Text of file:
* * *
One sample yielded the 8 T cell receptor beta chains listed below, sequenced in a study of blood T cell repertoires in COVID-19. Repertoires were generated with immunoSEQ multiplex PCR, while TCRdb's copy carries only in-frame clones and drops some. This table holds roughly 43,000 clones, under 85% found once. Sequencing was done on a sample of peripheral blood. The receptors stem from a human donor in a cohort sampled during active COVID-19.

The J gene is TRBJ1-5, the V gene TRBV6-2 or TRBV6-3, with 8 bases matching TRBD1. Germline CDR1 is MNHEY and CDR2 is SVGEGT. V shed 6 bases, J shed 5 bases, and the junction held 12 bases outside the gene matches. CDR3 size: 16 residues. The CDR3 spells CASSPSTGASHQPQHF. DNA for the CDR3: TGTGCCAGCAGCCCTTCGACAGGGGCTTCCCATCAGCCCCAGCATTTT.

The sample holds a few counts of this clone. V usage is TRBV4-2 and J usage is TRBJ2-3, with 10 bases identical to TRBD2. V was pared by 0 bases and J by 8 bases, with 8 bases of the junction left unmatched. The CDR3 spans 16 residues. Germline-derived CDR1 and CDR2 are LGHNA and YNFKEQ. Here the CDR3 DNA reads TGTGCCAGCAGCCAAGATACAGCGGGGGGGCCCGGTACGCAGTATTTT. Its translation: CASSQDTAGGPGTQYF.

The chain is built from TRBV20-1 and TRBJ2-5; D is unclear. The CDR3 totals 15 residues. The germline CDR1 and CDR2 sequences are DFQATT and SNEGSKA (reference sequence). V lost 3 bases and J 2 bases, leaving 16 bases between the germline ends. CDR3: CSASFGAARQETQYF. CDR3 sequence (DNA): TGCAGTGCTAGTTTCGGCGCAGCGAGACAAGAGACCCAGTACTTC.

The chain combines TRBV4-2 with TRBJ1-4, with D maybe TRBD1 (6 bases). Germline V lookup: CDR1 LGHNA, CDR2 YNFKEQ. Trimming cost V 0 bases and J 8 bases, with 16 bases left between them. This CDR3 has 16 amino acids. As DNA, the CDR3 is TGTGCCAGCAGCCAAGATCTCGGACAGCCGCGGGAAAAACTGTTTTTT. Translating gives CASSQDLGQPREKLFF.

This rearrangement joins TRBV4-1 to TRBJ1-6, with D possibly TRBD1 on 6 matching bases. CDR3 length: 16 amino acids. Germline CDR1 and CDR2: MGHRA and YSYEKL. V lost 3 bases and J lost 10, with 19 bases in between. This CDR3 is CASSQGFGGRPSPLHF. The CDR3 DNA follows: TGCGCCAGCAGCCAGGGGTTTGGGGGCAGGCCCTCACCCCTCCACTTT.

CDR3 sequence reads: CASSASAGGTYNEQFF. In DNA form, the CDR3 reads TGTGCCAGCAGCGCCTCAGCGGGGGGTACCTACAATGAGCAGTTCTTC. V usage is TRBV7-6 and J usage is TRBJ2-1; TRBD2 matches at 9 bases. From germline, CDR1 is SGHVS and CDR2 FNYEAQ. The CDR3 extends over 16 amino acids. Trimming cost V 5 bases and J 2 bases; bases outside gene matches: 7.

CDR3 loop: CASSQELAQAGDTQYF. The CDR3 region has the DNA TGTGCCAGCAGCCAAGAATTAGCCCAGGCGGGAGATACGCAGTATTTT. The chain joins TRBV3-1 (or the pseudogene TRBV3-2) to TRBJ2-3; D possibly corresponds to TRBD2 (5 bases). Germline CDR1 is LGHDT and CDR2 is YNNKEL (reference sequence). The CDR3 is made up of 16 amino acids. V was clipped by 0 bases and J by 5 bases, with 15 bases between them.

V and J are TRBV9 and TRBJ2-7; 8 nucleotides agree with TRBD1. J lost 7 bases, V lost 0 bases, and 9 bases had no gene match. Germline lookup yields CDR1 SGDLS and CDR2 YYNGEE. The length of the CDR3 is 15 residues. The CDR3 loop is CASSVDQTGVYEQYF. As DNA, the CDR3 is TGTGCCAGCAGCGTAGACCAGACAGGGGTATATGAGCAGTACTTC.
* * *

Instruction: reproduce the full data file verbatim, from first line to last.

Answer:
One sample yielded the 8 T cell receptor beta chains listed below, sequenced in a study of blood T cell repertoires in COVID-19. Repertoires were generated with immunoSEQ multiplex PCR, while TCRdb's copy carries only in-frame clones and drops some. This table holds roughly 43,000 clones, under 85% found once. Sequencing was done on a sample of peripheral blood. The receptors stem from a human donor in a cohort sampled during active COVID-19.

The J gene is TRBJ1-5, the V gene TRBV6-2 or TRBV6-3, with 8 bases matching TRBD1. Germline CDR1 is MNHEY and CDR2 is SVGEGT. V shed 6 bases, J shed 5 bases, and the junction held 12 bases outside the gene matches. CDR3 size: 16 residues. The CDR3 spells CASSPSTGASHQPQHF. DNA for the CDR3: TGTGCCAGCAGCCCTTCGACAGGGGCTTCCCATCAGCCCCAGCATTTT.

The sample holds a few counts of this clone. V usage is TRBV4-2 and J usage is TRBJ2-3, with 10 bases identical to TRBD2. V was pared by 0 bases and J by 8 bases, with 8 bases of the junction left unmatched. The CDR3 spans 16 residues. Germline-derived CDR1 and CDR2 are LGHNA and YNFKEQ. Here the CDR3 DNA reads TGTGCCAGCAGCCAAGATACAGCGGGGGGGCCCGGTACGCAGTATTTT. Its translation: CASSQDTAGGPGTQYF.

The chain is built from TRBV20-1 and TRBJ2-5; D is unclear. The CDR3 totals 15 residues. The germline CDR1 and CDR2 sequences are DFQATT and SNEGSKA (reference sequence). V lost 3 bases and J 2 bases, leaving 16 bases between the germline ends. CDR3: CSASFGAARQETQYF. CDR3 sequence (DNA): TGCAGTGCTAGTTTCGGCGCAGCGAGACAAGAGACCCAGTACTTC.

The chain combines TRBV4-2 with TRBJ1-4, with D maybe TRBD1 (6 bases). Germline V lookup: CDR1 LGHNA, CDR2 YNFKEQ. Trimming cost V 0 bases and J 8 bases, with 16 bases left between them. This CDR3 has 16 amino acids. As DNA, the CDR3 is TGTGCCAGCAGCCAAGATCTCGGACAGCCGCGGGAAAAACTGTTTTTT. Translating gives CASSQDLGQPREKLFF.

This rearrangement joins TRBV4-1 to TRBJ1-6, with D possibly TRBD1 on 6 matching bases. CDR3 length: 16 amino acids. Germline CDR1 and CDR2: MGHRA and YSYEKL. V lost 3 bases and J lost 10, with 19 bases in between. This CDR3 is CASSQGFGGRPSPLHF. The CDR3 DNA follows: TGCGCCAGCAGCCAGGGGTTTGGGGGCAGGCCCTCACCCCTCCACTTT.

CDR3 sequence reads: CASSASAGGTYNEQFF. In DNA form, the CDR3 reads TGTGCCAGCAGCGCCTCAGCGGGGGGTACCTACAATGAGCAGTTCTTC. V usage is TRBV7-6 and J usage is TRBJ2-1; TRBD2 matches at 9 bases. From germline, CDR1 is SGHVS and CDR2 FNYEAQ. The CDR3 extends over 16 amino acids. Trimming cost V 5 bases and J 2 bases; bases outside gene matches: 7.

CDR3 loop: CASSQELAQAGDTQYF. The CDR3 region has the DNA TGTGCCAGCAGCCAAGAATTAGCCCAGGCGGGAGATACGCAGTATTTT. The chain joins TRBV3-1 (or the pseudogene TRBV3-2) to TRBJ2-3; D possibly corresponds to TRBD2 (5 bases). Germline CDR1 is LGHDT and CDR2 is YNNKEL (reference sequence). The CDR3 is made up of 16 amino acids. V was clipped by 0 bases and J by 5 bases, with 15 bases between them.

V and J are TRBV9 and TRBJ2-7; 8 nucleotides agree with TRBD1. J lost 7 bases, V lost 0 bases, and 9 bases had no gene match. Germline lookup yields CDR1 SGDLS and CDR2 YYNGEE. The length of the CDR3 is 15 residues. The CDR3 loop is CASSVDQTGVYEQYF. As DNA, the CDR3 is TGTGCCAGCAGCGTAGACCAGACAGGGGTATATGAGCAGTACTTC.